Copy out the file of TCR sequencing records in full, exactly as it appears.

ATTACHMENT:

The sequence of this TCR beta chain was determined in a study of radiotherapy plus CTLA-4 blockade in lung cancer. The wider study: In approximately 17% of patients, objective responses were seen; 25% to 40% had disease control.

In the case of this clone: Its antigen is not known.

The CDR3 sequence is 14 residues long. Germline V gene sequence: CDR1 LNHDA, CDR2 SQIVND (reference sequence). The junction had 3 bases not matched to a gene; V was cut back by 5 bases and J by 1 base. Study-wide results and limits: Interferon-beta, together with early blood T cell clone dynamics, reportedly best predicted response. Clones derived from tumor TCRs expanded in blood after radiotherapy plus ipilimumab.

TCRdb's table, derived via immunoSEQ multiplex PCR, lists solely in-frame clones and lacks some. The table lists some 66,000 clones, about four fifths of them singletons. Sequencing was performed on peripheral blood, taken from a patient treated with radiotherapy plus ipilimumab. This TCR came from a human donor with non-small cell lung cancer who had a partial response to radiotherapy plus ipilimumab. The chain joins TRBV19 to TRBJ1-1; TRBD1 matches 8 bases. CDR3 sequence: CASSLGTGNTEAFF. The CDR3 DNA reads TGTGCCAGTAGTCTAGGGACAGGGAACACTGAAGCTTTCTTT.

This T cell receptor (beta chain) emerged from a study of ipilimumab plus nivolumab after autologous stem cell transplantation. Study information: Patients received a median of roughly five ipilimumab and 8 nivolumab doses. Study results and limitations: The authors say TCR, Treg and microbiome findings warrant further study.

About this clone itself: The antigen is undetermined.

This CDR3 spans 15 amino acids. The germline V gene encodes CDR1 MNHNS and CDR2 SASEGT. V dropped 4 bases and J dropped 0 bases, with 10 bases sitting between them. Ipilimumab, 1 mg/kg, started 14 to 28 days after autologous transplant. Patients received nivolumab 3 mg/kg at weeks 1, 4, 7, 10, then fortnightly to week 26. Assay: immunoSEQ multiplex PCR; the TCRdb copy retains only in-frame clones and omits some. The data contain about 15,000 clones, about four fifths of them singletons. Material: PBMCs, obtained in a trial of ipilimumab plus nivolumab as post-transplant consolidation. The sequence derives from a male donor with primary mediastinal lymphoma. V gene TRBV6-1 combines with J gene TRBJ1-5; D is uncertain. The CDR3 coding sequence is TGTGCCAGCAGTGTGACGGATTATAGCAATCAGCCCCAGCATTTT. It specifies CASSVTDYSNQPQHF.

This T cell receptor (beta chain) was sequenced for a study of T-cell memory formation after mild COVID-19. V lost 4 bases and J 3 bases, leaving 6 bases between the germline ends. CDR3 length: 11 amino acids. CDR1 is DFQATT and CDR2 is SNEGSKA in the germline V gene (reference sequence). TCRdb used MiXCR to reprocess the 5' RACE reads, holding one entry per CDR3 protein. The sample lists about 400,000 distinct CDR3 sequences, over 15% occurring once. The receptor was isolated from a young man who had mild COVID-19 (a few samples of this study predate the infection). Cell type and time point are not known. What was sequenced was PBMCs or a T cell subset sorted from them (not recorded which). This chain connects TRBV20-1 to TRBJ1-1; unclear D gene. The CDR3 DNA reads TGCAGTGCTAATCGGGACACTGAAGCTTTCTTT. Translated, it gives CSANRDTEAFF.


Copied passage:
The sequence of this TCR beta chain was determined in a study of radiotherapy plus CTLA-4 blockade in lung cancer. The wider study: In approximately 17% of patients, objective responses were seen; 25% to 40% had disease control.

In the case of this clone: Its antigen is not known.

The CDR3 sequence is 14 residues long. Germline V gene sequence: CDR1 LNHDA, CDR2 SQIVND (reference sequence). The junction had 3 bases not matched to a gene; V was cut back by 5 bases and J by 1 base. Study-wide results and limits: Interferon-beta, together with early blood T cell clone dynamics, reportedly best predicted response. Clones derived from tumor TCRs expanded in blood after radiotherapy plus ipilimumab.

TCRdb's table, derived via immunoSEQ multiplex PCR, lists solely in-frame clones and lacks some. The table lists some 66,000 clones, about four fifths of them singletons. Sequencing was performed on peripheral blood, taken from a patient treated with radiotherapy plus ipilimumab. This TCR came from a human donor with non-small cell lung cancer who had a partial response to radiotherapy plus ipilimumab. The chain joins TRBV19 to TRBJ1-1; TRBD1 matches 8 bases. CDR3 sequence: CASSLGTGNTEAFF. The CDR3 DNA reads TGTGCCAGTAGTCTAGGGACAGGGAACACTGAAGCTTTCTTT.

This T cell receptor (beta chain) emerged from a study of ipilimumab plus nivolumab after autologous stem cell transplantation. Study information: Patients received a median of roughly five ipilimumab and 8 nivolumab doses. Study results and limitations: The authors say TCR, Treg and microbiome findings warrant further study.

About this clone itself: The antigen is undetermined.

This CDR3 spans 15 amino acids. The germline V gene encodes CDR1 MNHNS and CDR2 SASEGT. V dropped 4 bases and J dropped 0 bases, with 10 bases sitting between them. Ipilimumab, 1 mg/kg, started 14 to 28 days after autologous transplant. Patients received nivolumab 3 mg/kg at weeks 1, 4, 7, 10, then fortnightly to week 26. Assay: immunoSEQ multiplex PCR; the TCRdb copy retains only in-frame clones and omits some. The data contain about 15,000 clones, about four fifths of them singletons. Material: PBMCs, obtained in a trial of ipilimumab plus nivolumab as post-transplant consolidation. The sequence derives from a male donor with primary mediastinal lymphoma. V gene TRBV6-1 combines with J gene TRBJ1-5; D is uncertain. The CDR3 coding sequence is TGTGCCAGCAGTGTGACGGATTATAGCAATCAGCCCCAGCATTTT. It specifies CASSVTDYSNQPQHF.

This T cell receptor (beta chain) was sequenced for a study of T-cell memory formation after mild COVID-19. V lost 4 bases and J 3 bases, leaving 6 bases between the germline ends. CDR3 length: 11 amino acids. CDR1 is DFQATT and CDR2 is SNEGSKA in the germline V gene (reference sequence). TCRdb used MiXCR to reprocess the 5' RACE reads, holding one entry per CDR3 protein. The sample lists about 400,000 distinct CDR3 sequences, over 15% occurring once. The receptor was isolated from a young man who had mild COVID-19 (a few samples of this study predate the infection). Cell type and time point are not known. What was sequenced was PBMCs or a T cell subset sorted from them (not recorded which). This chain connects TRBV20-1 to TRBJ1-1; unclear D gene. The CDR3 DNA reads TGCAGTGCTAATCGGGACACTGAAGCTTTCTTT. Translated, it gives CSANRDTEAFF.